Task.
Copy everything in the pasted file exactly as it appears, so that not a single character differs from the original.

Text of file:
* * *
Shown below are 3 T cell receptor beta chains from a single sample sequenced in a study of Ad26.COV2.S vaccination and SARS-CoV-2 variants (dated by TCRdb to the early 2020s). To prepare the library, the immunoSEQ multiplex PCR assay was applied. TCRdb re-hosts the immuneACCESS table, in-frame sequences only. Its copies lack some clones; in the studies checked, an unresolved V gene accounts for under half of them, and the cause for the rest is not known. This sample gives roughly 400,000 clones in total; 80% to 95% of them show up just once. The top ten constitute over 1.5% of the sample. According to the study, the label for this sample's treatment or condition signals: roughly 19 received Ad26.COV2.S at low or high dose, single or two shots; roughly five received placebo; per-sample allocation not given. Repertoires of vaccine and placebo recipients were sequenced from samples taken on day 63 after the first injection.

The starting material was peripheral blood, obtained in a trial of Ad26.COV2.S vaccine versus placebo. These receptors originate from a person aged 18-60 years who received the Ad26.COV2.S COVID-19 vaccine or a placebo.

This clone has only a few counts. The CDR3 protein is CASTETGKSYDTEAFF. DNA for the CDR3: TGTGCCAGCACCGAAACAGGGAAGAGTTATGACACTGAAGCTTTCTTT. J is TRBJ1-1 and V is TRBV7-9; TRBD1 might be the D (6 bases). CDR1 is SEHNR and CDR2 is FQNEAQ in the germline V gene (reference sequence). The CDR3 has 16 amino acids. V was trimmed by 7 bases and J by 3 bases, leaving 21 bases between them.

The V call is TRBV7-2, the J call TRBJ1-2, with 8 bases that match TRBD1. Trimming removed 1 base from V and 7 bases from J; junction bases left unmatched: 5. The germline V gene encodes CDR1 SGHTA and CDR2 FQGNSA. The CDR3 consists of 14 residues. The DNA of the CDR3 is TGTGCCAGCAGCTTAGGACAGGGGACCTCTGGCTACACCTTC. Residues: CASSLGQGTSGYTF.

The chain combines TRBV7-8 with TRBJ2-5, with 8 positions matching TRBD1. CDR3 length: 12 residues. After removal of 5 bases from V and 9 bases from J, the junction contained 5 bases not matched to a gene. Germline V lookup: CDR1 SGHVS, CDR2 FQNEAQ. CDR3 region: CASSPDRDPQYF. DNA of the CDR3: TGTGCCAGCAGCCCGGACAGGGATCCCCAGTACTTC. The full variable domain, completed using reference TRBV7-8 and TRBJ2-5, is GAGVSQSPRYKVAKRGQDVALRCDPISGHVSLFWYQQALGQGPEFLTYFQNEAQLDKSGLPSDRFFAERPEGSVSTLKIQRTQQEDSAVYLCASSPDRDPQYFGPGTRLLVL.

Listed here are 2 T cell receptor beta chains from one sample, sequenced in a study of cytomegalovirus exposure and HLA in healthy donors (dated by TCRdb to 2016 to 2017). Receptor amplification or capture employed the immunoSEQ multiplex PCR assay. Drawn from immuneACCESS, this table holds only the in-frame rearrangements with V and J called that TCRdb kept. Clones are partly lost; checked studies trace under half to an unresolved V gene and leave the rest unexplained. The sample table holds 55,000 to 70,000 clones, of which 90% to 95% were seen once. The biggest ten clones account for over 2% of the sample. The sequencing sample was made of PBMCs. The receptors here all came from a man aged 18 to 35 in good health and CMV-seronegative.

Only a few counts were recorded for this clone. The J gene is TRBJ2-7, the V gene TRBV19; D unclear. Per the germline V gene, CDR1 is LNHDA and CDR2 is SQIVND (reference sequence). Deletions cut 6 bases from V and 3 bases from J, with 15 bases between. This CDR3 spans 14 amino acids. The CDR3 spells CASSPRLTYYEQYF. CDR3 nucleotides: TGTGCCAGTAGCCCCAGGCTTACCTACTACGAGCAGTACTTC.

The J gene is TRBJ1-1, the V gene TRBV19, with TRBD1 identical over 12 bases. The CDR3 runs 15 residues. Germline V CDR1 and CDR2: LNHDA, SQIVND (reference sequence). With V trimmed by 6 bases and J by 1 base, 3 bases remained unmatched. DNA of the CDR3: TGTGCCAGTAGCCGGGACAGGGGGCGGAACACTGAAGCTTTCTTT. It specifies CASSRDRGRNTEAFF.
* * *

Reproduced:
Shown below are 3 T cell receptor beta chains from a single sample sequenced in a study of Ad26.COV2.S vaccination and SARS-CoV-2 variants (dated by TCRdb to the early 2020s). To prepare the library, the immunoSEQ multiplex PCR assay was applied. TCRdb re-hosts the immuneACCESS table, in-frame sequences only. Its copies lack some clones; in the studies checked, an unresolved V gene accounts for under half of them, and the cause for the rest is not known. This sample gives roughly 400,000 clones in total; 80% to 95% of them show up just once. The top ten constitute over 1.5% of the sample. According to the study, the label for this sample's treatment or condition signals: roughly 19 received Ad26.COV2.S at low or high dose, single or two shots; roughly five received placebo; per-sample allocation not given. Repertoires of vaccine and placebo recipients were sequenced from samples taken on day 63 after the first injection.

The starting material was peripheral blood, obtained in a trial of Ad26.COV2.S vaccine versus placebo. These receptors originate from a person aged 18-60 years who received the Ad26.COV2.S COVID-19 vaccine or a placebo.

This clone has only a few counts. The CDR3 protein is CASTETGKSYDTEAFF. DNA for the CDR3: TGTGCCAGCACCGAAACAGGGAAGAGTTATGACACTGAAGCTTTCTTT. J is TRBJ1-1 and V is TRBV7-9; TRBD1 might be the D (6 bases). CDR1 is SEHNR and CDR2 is FQNEAQ in the germline V gene (reference sequence). The CDR3 has 16 amino acids. V was trimmed by 7 bases and J by 3 bases, leaving 21 bases between them.

The V call is TRBV7-2, the J call TRBJ1-2, with 8 bases that match TRBD1. Trimming removed 1 base from V and 7 bases from J; junction bases left unmatched: 5. The germline V gene encodes CDR1 SGHTA and CDR2 FQGNSA. The CDR3 consists of 14 residues. The DNA of the CDR3 is TGTGCCAGCAGCTTAGGACAGGGGACCTCTGGCTACACCTTC. Residues: CASSLGQGTSGYTF.

The chain combines TRBV7-8 with TRBJ2-5, with 8 positions matching TRBD1. CDR3 length: 12 residues. After removal of 5 bases from V and 9 bases from J, the junction contained 5 bases not matched to a gene. Germline V lookup: CDR1 SGHVS, CDR2 FQNEAQ. CDR3 region: CASSPDRDPQYF. DNA of the CDR3: TGTGCCAGCAGCCCGGACAGGGATCCCCAGTACTTC. The full variable domain, completed using reference TRBV7-8 and TRBJ2-5, is GAGVSQSPRYKVAKRGQDVALRCDPISGHVSLFWYQQALGQGPEFLTYFQNEAQLDKSGLPSDRFFAERPEGSVSTLKIQRTQQEDSAVYLCASSPDRDPQYFGPGTRLLVL.

Listed here are 2 T cell receptor beta chains from one sample, sequenced in a study of cytomegalovirus exposure and HLA in healthy donors (dated by TCRdb to 2016 to 2017). Receptor amplification or capture employed the immunoSEQ multiplex PCR assay. Drawn from immuneACCESS, this table holds only the in-frame rearrangements with V and J called that TCRdb kept. Clones are partly lost; checked studies trace under half to an unresolved V gene and leave the rest unexplained. The sample table holds 55,000 to 70,000 clones, of which 90% to 95% were seen once. The biggest ten clones account for over 2% of the sample. The sequencing sample was made of PBMCs. The receptors here all came from a man aged 18 to 35 in good health and CMV-seronegative.

Only a few counts were recorded for this clone. The J gene is TRBJ2-7, the V gene TRBV19; D unclear. Per the germline V gene, CDR1 is LNHDA and CDR2 is SQIVND (reference sequence). Deletions cut 6 bases from V and 3 bases from J, with 15 bases between. This CDR3 spans 14 amino acids. The CDR3 spells CASSPRLTYYEQYF. CDR3 nucleotides: TGTGCCAGTAGCCCCAGGCTTACCTACTACGAGCAGTACTTC.

The J gene is TRBJ1-1, the V gene TRBV19, with TRBD1 identical over 12 bases. The CDR3 runs 15 residues. Germline V CDR1 and CDR2: LNHDA, SQIVND (reference sequence). With V trimmed by 6 bases and J by 1 base, 3 bases remained unmatched. DNA of the CDR3: TGTGCCAGTAGCCGGGACAGGGGGCGGAACACTGAAGCTTTCTTT. It specifies CASSRDRGRNTEAFF.